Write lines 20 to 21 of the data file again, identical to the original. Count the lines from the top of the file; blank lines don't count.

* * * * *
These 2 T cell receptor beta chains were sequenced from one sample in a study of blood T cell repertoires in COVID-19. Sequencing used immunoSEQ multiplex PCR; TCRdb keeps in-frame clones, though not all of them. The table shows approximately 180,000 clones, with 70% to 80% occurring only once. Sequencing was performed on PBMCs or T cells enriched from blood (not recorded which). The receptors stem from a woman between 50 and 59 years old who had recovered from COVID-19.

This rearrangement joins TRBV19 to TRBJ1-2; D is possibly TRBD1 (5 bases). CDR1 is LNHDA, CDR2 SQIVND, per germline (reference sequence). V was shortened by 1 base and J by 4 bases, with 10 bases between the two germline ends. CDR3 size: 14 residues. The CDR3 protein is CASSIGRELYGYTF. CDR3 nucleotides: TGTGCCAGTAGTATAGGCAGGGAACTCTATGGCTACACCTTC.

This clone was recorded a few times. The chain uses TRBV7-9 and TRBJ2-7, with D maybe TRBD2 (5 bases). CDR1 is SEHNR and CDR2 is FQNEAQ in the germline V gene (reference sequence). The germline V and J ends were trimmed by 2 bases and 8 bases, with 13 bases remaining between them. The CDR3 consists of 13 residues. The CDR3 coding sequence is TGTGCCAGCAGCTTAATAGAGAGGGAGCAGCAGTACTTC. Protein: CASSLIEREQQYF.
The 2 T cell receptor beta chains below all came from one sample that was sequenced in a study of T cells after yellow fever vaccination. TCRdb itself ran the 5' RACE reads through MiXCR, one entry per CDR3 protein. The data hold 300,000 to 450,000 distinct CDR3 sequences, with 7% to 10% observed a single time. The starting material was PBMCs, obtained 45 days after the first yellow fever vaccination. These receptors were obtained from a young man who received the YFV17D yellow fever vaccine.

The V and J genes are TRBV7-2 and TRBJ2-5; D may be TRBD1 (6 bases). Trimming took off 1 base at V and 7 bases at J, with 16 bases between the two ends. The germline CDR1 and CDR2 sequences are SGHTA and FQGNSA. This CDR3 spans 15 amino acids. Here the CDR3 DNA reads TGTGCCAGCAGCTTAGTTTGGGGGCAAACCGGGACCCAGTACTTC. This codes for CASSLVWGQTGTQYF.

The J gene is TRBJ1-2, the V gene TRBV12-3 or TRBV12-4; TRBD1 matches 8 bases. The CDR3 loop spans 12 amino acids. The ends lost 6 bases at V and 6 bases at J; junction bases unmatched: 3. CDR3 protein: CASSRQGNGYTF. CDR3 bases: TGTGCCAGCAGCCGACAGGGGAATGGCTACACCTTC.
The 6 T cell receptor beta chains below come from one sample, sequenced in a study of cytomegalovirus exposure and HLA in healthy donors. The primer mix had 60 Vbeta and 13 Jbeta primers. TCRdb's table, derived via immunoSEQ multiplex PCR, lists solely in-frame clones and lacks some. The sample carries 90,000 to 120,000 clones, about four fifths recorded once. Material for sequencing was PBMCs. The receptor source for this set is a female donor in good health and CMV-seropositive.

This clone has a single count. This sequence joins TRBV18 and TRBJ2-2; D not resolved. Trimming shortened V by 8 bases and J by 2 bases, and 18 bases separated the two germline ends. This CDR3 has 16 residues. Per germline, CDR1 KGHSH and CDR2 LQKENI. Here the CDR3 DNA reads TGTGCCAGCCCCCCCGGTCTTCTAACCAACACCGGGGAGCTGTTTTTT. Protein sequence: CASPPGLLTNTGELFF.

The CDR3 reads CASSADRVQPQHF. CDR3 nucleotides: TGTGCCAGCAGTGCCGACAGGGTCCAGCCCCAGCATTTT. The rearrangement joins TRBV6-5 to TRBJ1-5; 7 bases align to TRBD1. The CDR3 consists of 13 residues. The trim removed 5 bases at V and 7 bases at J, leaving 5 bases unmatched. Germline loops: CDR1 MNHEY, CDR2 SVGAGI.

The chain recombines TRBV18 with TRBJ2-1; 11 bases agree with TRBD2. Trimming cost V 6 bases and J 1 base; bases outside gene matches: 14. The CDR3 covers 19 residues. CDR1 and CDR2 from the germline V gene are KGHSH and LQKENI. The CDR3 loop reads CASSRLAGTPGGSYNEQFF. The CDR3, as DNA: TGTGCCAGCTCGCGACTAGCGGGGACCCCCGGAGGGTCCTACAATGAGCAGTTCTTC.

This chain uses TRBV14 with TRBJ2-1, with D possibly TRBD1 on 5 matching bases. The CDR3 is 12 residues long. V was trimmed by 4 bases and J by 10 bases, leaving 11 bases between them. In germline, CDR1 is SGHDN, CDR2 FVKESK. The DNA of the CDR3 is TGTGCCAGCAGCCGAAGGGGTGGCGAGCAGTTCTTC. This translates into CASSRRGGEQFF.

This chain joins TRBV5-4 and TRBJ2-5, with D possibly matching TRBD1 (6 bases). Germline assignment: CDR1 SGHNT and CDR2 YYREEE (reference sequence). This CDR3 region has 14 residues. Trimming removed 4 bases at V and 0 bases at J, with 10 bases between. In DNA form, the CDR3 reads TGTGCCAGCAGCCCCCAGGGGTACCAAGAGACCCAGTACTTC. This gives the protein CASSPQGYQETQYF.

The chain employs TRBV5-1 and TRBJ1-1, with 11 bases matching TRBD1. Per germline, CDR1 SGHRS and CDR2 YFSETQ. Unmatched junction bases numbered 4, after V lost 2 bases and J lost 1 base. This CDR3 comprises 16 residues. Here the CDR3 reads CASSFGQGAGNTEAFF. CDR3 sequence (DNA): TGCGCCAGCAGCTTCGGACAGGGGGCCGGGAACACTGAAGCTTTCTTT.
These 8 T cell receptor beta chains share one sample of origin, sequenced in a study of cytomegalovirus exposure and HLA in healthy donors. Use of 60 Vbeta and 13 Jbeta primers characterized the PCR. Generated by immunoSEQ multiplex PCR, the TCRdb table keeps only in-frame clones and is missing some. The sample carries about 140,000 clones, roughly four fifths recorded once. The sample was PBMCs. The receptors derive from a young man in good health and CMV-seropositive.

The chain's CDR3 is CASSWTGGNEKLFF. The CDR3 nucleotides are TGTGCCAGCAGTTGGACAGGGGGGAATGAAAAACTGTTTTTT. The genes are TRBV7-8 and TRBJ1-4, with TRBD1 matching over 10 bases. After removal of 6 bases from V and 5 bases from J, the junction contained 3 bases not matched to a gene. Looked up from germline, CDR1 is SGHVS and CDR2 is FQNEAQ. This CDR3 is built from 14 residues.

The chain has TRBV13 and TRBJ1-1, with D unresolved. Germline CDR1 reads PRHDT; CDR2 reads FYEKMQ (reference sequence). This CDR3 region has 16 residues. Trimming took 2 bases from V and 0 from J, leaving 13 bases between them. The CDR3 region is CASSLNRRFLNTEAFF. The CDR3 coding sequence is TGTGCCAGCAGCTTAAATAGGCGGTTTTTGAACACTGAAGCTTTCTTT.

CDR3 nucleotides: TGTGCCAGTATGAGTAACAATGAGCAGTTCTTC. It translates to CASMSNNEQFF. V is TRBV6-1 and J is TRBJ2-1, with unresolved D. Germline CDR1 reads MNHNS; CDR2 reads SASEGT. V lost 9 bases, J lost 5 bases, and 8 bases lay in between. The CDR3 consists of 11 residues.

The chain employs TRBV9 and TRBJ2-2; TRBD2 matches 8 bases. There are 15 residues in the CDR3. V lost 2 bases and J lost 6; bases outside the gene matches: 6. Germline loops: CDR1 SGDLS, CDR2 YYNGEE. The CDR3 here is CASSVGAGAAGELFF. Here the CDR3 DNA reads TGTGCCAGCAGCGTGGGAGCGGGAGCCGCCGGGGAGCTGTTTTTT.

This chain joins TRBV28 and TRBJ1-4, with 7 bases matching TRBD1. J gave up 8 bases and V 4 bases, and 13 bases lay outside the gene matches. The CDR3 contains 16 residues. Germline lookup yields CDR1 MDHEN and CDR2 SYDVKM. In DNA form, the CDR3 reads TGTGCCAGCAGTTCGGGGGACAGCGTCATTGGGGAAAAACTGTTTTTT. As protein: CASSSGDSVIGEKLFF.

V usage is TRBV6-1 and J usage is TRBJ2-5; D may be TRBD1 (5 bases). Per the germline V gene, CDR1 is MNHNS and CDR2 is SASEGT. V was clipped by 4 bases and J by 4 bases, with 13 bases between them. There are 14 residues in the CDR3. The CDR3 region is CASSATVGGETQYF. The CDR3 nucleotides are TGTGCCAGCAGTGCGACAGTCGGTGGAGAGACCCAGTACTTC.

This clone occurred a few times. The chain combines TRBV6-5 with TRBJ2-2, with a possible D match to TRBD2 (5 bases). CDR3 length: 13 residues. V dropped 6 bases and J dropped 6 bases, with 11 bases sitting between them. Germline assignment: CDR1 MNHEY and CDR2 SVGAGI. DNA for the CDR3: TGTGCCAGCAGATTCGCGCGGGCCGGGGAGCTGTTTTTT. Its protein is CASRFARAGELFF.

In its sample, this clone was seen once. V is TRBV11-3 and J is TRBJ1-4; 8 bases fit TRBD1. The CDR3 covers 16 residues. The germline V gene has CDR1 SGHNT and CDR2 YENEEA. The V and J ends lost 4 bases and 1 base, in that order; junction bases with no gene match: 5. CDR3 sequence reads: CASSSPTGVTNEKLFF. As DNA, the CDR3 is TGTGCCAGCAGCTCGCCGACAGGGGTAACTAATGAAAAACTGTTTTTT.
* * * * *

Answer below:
V usage is TRBV6-1 and J usage is TRBJ2-5; D may be TRBD1 (5 bases). Per the germline V gene, CDR1 is MNHNS and CDR2 is SASEGT. V was clipped by 4 bases and J by 4 bases, with 13 bases between them. There are 14 residues in the CDR3. The CDR3 region is CASSATVGGETQYF. The CDR3 nucleotides are TGTGCCAGCAGTGCGACAGTCGGTGGAGAGACCCAGTACTTC.

This clone occurred a few times. The chain combines TRBV6-5 with TRBJ2-2, with a possible D match to TRBD2 (5 bases). CDR3 length: 13 residues. V dropped 6 bases and J dropped 6 bases, with 11 bases sitting between them. Germline assignment: CDR1 MNHEY and CDR2 SVGAGI. DNA for the CDR3: TGTGCCAGCAGATTCGCGCGGGCCGGGGAGCTGTTTTTT. Its protein is CASRFARAGELFF.